Yesterday just over 25k people died of starvation. The causes that contribute to that tragedy are numerous, and while the problems are often intractable, possible solutions to address this calamity are being developed in disparate settings such as the laboratory, in the capital markets, in restructuring the supply chains, and with fiscal and tax policies.
Many of our pedestrian concerns have likely been eclipsed by the ongoing devastation in Ukraine and the catastrophic earthquakes in Turkey and Syria. Hunger and issues of access to adequate food supplies stare us in the face constantly now. A recent United Nations report titled “State of Food Security and Nutrition in the World” concluded that 2.3 billion people in 2021 faced moderate or severe difficulty in obtaining food, well before these two emerging crises. It is believed that nearly 830 million people struggle with hunger today.
Obviously, the Ukrainian war drove dramatic food price inflation starting a year ago. In addition to supply chain disruptions, there was the dramatic spike in fertilizer prices given that Russia and Belarus account for 35% of global potash and nitrogen production, a critical component of fertilizer. Up until this year, the global agricultural sector experienced dramatic increases in productivity over the last several decades due to the abundance of hydrocarbons used for fuels and fertilizers. That is at risk of reversing.
As impactful, the spike in food export restrictions has significantly reduced the amount of food trade, which in addition to limiting food availability, also exacerbates food price inflation in countries facing scarcity. The world’s poorest countries tend to be net importers of food products and are most directly exposed to food price inflation. This dynamic has also led to food hoarding in certain countries as a way to moderate domestic inflation and limit social unrest. Globally, the stock-to-use ratio for wheat and corn is estimated to be 29% according to the United Nations Food and Agriculture Organization. China is holding 50% of the world’s wheat stockpile, significantly increasing wheat import at the outset of the pandemic; the U.S. only holds 6%.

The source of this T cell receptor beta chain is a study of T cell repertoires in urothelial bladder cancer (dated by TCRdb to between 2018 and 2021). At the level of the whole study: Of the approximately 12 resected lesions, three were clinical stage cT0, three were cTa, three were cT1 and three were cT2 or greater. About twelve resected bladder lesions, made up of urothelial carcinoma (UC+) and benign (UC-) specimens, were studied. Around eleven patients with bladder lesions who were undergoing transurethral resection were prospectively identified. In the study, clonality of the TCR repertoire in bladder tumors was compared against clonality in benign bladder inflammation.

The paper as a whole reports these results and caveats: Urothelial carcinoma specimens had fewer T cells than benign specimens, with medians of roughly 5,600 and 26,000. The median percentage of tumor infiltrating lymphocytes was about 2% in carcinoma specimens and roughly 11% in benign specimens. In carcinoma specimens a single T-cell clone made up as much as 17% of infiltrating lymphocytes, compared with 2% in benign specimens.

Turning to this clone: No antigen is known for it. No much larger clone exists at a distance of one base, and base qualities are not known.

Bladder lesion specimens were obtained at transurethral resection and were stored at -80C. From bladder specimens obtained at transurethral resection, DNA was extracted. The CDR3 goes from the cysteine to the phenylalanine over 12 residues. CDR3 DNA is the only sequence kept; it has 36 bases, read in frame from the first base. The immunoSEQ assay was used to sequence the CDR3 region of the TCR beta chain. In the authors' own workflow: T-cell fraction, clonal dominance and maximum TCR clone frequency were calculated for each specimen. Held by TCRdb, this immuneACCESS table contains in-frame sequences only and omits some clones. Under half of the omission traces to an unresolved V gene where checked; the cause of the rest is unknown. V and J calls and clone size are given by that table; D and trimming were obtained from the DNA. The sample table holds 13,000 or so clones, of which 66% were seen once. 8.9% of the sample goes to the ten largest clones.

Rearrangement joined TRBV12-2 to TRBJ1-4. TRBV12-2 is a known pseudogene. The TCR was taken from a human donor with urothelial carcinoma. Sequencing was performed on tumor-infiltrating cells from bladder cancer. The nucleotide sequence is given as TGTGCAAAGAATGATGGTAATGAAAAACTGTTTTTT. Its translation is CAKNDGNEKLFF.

It is estimated that 60% of all food production is accounted for by five countries: China, the U.S., India, Brazil, and Argentina. While Ukraine is only the seventh largest wheat producer, it still represents approximately 10% of all annual production, which is not reliably available to the rest of the world. Together with Russia, both countries together account for 28% of all wheat produced, according to an analysis by McKinsey.
These issues have conspired to create an estimated wheat and corn deficit of 15 – 20 million metric tons in 2022, which may increase to 23 – 40 million in 2023 per McKinsey. The high end of this range would be enough food for 250 million people.
Setting aside the scourge of starvation, the urgency to develop alternative sources of food production is also linked to broader issues of national security and social unrest in malnourished hot spots around the world. The Defense Advanced Research Projects Agency (DARPA) has launched the “Cornucopia” initiative to develop a new framework for future food production systems that are more equitable, accessible, and lower cost. At the core of this effort is the goal of utilizing microbes which could create secondary food production systems thereby reducing geopolitical risks. It is estimated that the U.S. military is deployed in 80% of global crises, much of them related to food security.
Particularly disturbing was a recent Bank of America analysis which concluded that humans are utilizing natural resources 1.7x faster than the earth can recover; this is expected to reach 2.0x by 2030. Only 29% of the earth’s surface is land, of which 71% is considered habitable or just under 41 million square miles. It is estimated that 46% of all habitable land is used for agriculture, and 77% of that is for livestock, implying that livestock occupy 14.3 million square miles. According to the United Nations Food and Agriculture Organization, one-third of the earth’s soil has already been compromised, underscoring the urgency for innovative approaches to food production.